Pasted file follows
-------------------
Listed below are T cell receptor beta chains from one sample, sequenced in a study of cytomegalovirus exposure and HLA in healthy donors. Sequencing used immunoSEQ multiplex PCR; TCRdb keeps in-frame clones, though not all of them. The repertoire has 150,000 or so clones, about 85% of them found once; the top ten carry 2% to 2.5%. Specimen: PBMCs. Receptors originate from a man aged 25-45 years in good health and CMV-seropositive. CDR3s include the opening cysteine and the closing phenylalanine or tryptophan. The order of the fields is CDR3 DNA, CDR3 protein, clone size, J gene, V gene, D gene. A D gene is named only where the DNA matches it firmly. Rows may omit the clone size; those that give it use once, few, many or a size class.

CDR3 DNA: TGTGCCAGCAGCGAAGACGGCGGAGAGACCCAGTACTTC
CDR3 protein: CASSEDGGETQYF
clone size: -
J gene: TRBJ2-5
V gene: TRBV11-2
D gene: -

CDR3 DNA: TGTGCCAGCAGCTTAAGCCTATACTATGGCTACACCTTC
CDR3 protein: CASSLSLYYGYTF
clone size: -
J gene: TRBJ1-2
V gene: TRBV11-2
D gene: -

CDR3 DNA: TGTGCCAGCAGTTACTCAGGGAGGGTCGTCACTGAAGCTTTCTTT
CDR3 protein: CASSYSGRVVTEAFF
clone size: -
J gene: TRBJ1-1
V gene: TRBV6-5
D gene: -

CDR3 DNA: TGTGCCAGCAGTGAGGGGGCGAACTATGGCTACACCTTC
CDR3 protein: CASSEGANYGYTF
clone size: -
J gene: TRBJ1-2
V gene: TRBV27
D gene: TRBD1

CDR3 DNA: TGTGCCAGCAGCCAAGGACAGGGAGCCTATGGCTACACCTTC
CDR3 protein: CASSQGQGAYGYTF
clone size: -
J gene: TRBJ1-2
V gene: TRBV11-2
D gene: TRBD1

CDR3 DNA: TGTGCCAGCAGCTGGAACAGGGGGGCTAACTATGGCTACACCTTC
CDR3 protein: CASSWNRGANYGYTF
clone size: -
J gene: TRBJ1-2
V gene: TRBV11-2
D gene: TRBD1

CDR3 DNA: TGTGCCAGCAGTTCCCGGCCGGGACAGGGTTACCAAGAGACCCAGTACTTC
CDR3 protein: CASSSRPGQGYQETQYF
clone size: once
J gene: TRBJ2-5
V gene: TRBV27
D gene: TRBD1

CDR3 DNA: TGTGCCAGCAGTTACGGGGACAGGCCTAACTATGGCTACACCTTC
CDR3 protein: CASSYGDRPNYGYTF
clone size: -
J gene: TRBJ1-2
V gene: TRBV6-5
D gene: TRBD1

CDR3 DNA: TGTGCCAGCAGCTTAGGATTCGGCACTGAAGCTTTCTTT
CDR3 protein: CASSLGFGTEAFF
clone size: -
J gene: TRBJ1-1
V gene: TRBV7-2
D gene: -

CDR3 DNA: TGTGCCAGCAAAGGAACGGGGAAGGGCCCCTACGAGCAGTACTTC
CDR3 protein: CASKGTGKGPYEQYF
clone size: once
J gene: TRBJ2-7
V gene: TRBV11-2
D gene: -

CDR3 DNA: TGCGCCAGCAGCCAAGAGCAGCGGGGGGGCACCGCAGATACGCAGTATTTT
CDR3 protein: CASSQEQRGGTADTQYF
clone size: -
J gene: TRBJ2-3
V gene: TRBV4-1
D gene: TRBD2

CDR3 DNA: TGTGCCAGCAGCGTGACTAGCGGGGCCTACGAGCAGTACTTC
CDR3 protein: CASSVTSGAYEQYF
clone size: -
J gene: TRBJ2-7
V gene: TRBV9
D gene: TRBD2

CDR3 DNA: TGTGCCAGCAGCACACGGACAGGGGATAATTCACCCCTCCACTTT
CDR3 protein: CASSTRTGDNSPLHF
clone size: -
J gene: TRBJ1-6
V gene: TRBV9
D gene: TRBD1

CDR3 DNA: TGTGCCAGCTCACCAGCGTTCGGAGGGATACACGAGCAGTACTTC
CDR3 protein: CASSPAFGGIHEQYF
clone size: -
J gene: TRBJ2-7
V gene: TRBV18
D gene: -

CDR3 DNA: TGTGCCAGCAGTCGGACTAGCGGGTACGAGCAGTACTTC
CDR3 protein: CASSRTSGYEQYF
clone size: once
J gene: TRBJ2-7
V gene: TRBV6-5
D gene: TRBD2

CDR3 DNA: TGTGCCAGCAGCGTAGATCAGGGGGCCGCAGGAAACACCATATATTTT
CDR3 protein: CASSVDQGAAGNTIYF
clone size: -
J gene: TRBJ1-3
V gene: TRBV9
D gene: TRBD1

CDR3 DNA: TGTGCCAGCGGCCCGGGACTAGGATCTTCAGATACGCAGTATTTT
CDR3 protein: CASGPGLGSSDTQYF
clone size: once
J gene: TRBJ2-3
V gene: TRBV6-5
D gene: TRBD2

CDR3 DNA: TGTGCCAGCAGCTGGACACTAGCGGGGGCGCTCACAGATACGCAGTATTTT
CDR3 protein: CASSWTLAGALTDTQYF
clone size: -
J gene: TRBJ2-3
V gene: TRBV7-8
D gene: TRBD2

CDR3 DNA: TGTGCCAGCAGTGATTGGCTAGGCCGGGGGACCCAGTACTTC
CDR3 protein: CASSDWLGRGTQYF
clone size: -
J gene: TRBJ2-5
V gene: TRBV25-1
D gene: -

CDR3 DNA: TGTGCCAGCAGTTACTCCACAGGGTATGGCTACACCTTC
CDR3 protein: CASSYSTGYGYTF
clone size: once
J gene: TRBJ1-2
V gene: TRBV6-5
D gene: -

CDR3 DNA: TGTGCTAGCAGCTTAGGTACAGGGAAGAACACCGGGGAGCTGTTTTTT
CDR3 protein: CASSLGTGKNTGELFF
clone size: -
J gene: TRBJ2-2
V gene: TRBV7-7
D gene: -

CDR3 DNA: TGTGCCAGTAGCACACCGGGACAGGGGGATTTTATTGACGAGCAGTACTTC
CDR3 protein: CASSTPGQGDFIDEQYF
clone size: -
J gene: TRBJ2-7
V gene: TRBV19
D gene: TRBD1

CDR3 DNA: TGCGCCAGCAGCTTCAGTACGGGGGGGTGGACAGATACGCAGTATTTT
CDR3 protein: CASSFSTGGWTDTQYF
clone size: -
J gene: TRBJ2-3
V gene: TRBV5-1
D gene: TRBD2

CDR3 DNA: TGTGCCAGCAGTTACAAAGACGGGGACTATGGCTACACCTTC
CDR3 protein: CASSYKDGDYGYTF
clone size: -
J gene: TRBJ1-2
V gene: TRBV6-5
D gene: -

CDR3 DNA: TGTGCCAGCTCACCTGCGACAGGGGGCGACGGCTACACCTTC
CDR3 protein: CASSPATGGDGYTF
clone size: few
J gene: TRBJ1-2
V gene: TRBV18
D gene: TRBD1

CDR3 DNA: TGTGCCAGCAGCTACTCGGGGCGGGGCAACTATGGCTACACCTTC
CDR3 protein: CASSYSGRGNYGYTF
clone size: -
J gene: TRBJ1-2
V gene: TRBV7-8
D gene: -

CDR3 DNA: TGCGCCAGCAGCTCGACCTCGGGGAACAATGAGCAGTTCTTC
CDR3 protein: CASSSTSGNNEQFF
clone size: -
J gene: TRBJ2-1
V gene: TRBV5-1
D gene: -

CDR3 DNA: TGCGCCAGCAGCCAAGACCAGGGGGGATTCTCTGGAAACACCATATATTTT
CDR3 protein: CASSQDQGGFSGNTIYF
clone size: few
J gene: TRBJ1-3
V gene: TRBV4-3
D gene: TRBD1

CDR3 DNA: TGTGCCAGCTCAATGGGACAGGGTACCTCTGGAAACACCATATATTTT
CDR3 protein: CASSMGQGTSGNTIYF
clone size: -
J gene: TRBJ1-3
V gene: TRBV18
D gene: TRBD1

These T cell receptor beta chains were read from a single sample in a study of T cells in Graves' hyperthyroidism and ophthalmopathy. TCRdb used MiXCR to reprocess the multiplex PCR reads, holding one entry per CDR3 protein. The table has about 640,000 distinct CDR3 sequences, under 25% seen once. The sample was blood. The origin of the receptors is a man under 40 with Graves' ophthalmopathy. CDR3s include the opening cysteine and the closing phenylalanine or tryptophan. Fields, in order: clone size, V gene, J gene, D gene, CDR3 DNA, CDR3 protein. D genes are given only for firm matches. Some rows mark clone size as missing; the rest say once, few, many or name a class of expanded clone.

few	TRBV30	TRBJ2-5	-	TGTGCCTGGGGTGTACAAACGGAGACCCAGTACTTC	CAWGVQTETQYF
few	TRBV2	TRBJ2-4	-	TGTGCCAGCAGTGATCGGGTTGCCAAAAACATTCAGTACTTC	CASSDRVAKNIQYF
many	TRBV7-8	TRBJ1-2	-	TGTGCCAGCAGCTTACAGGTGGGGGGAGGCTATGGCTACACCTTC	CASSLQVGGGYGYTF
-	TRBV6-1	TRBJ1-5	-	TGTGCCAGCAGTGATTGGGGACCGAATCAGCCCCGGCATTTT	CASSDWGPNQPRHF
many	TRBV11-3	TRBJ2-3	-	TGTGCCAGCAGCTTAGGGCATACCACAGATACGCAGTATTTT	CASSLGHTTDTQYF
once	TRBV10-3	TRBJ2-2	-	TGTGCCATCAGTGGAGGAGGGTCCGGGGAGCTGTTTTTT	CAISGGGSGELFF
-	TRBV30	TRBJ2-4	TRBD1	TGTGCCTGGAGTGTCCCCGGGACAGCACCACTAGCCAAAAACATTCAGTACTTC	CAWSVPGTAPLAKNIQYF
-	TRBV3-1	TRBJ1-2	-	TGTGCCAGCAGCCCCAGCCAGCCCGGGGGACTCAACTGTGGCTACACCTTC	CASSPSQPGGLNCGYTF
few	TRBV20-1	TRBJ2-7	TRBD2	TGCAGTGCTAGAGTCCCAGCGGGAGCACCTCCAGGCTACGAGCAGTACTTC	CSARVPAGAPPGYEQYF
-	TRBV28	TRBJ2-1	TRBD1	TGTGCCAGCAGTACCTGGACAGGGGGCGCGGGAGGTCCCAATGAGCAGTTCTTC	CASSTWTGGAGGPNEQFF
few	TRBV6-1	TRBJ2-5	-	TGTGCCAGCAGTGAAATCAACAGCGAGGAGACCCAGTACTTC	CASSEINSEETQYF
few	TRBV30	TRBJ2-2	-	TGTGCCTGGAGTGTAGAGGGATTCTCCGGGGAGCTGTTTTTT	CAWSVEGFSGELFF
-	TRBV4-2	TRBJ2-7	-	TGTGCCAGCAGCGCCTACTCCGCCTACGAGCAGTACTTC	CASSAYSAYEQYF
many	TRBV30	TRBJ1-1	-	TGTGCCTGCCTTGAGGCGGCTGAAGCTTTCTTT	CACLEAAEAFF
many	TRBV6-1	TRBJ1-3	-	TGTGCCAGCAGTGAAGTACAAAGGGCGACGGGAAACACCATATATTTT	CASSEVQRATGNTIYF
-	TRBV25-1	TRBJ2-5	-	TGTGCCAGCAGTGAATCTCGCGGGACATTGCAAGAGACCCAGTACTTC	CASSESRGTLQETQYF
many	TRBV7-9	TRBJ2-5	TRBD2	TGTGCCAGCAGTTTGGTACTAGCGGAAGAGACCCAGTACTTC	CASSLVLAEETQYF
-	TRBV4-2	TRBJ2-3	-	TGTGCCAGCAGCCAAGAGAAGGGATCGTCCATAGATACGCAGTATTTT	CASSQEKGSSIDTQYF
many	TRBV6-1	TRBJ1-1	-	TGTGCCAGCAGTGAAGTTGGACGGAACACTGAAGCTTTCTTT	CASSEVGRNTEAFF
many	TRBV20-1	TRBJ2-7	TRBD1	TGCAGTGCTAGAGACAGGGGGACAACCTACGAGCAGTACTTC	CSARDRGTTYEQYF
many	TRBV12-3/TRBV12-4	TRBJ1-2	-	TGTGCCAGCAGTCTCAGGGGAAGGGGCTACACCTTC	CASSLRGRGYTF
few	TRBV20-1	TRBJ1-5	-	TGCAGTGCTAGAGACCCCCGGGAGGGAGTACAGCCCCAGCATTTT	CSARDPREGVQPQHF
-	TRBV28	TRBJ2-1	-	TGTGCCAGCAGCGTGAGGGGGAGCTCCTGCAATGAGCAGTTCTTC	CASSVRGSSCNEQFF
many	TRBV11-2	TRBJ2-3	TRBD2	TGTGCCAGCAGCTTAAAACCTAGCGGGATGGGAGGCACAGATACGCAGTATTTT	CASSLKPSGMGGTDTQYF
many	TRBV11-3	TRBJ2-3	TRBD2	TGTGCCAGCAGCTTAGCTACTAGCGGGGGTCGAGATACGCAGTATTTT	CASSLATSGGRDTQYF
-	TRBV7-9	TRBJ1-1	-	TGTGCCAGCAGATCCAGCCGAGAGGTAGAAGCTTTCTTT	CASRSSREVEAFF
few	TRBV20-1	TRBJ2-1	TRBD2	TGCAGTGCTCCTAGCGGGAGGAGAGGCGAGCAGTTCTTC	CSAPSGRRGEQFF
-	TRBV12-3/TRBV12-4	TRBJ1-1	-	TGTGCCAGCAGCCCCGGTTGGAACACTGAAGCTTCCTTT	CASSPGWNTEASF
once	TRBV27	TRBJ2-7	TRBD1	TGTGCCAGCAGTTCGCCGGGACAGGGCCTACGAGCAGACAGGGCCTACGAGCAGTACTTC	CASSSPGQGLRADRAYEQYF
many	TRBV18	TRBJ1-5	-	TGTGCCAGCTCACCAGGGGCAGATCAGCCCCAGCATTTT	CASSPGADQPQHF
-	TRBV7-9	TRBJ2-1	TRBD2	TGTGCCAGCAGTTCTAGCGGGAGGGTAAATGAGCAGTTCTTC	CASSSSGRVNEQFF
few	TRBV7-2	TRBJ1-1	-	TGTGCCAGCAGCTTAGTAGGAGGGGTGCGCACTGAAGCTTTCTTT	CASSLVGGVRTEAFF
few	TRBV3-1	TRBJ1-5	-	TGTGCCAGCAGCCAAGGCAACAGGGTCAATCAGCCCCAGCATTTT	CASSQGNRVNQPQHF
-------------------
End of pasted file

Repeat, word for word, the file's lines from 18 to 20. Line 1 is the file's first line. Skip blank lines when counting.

V gene: TRBV6-5
D gene: -

CDR3 DNA: TGTGCCAGCAGTGAGGGGGCGAACTATGGCTACACCTTC